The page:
Every year, there are some 4,000 fatal drownings and 8,000 nonfatal drownings in the U.S., per the Centers for Disease Control and Prevention (CDC) — and not all of them meet the textbook definition.
Even if a child appears to be “safe” after a water incident, the child could still be in danger if even a small amount of water has entered the lungs.
Unofficially known as “dry drowning,” this condition can cause inflammation or swelling and make it difficult to breathe even after a child is out of the water, according to Dr. Denise Scott, a pediatrician who is co-founder of Oklahoma City’s first after-hours pediatric urgent care clinic.
“Water in the airways can lead to laryngospasm, or vocal cord spasm, making it difficult to breathe,” explained Scott, who also works on the JustAnswer.com platform fielding questions about a wide variety of children’s health issues.
“This makes it difficult to get air into the lungs.”
“If someone inhales water, their response is to cough, which often expels the water,” the doctor said. “The concern is when the cough continues after an episode of 30 to 60 minutes or longer.”
Even if a child appears to be safe after a water incident, the child could still be in danger if even a small amount of water has entered the lungs. (iStock)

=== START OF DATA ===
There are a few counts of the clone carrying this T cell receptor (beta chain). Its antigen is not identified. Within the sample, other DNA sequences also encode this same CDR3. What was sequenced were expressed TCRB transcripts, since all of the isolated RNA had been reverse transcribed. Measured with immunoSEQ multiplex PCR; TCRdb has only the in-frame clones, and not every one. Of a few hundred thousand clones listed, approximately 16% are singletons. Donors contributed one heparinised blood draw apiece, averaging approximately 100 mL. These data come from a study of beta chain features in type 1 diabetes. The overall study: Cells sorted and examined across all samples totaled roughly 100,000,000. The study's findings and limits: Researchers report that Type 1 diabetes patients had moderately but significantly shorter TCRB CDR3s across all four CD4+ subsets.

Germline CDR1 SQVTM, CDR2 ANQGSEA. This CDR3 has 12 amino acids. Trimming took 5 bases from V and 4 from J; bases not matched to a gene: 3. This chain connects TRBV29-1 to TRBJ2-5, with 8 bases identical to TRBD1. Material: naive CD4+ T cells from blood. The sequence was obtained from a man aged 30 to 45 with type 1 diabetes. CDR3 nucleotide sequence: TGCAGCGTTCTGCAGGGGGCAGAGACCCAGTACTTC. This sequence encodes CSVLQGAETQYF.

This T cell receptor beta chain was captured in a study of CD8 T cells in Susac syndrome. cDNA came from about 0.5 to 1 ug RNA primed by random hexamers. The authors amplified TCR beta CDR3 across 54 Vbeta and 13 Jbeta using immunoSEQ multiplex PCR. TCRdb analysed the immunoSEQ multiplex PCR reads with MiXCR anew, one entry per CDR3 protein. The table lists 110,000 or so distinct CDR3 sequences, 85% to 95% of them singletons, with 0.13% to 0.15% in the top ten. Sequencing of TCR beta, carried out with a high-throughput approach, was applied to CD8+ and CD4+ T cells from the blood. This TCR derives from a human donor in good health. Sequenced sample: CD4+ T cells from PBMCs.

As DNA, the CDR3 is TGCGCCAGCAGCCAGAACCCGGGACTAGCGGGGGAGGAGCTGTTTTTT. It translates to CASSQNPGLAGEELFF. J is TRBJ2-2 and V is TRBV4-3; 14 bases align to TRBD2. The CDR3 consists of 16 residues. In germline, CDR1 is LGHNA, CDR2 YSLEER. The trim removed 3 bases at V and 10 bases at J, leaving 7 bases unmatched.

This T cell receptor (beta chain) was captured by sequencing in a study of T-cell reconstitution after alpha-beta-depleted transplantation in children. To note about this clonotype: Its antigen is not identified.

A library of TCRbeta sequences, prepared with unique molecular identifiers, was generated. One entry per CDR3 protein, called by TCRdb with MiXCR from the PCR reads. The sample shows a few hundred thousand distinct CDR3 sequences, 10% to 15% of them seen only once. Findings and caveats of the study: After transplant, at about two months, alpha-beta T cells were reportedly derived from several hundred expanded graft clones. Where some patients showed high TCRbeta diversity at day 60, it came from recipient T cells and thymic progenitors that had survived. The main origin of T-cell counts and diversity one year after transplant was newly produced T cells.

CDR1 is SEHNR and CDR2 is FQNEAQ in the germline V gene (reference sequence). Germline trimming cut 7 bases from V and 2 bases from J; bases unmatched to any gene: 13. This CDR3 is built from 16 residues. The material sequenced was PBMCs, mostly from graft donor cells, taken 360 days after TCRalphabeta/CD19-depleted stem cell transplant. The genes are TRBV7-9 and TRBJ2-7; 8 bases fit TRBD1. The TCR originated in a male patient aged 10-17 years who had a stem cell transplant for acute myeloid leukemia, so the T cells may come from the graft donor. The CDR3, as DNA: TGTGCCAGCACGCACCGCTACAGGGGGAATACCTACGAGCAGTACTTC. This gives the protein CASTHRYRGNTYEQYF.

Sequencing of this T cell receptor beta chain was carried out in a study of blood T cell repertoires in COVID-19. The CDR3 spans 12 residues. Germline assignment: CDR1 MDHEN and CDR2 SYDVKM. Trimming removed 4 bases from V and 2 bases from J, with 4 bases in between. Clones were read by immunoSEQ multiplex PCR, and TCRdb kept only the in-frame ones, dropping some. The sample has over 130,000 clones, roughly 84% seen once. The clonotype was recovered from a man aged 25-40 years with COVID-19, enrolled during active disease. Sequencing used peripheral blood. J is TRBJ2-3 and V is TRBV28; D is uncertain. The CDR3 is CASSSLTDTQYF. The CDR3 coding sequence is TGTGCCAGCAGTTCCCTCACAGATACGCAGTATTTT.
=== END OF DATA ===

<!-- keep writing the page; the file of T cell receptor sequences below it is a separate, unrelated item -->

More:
Other warning signs that occur immediately after an episode or within an hour include difficulty breathing or speaking, rapid and hard breathing, chest pain, wheezing or vomiting.
Later symptoms, usually within two to three hours, can include confusion, sleepiness, and continued coughing and breathing difficulties, all of which can be signs of decreased oxygen, said Scott.
“Keeping a child calm can sometimes help the muscle spasms to relax,” she added.
Although this condition is uncommon, it can be fatal if symptoms aren’t addressed and lack of oxygen occurs, the doctor said.
“A severe laryngospasm that isn’t relieved ultimately can lead to lack of oxygen and cardiac arrest,” she warned. “Long-term effects are the result of poor oxygen to any organ system, especially the brain, which can result in seizures or brain damage.”
“Young children who cannot swim should have an adult within arm’s reach and wear a personal flotation device.”
Private swimming pools should have a fence around them to prevent someone from wandering in, she went on. Children should always wear life vests when they’re near or around lakes.
While post-immersion syndrome can happen to someone at any age, children are at the greatest risk, Scott said.
“Adults and teens are more likely to be at risk if they go swimming after consuming alcohol, but anyone can accidentally inhale water when submersed,” she said.
“The vast majority of the time, this clears up with coughing. For persistent symptoms, one should seek medical care.”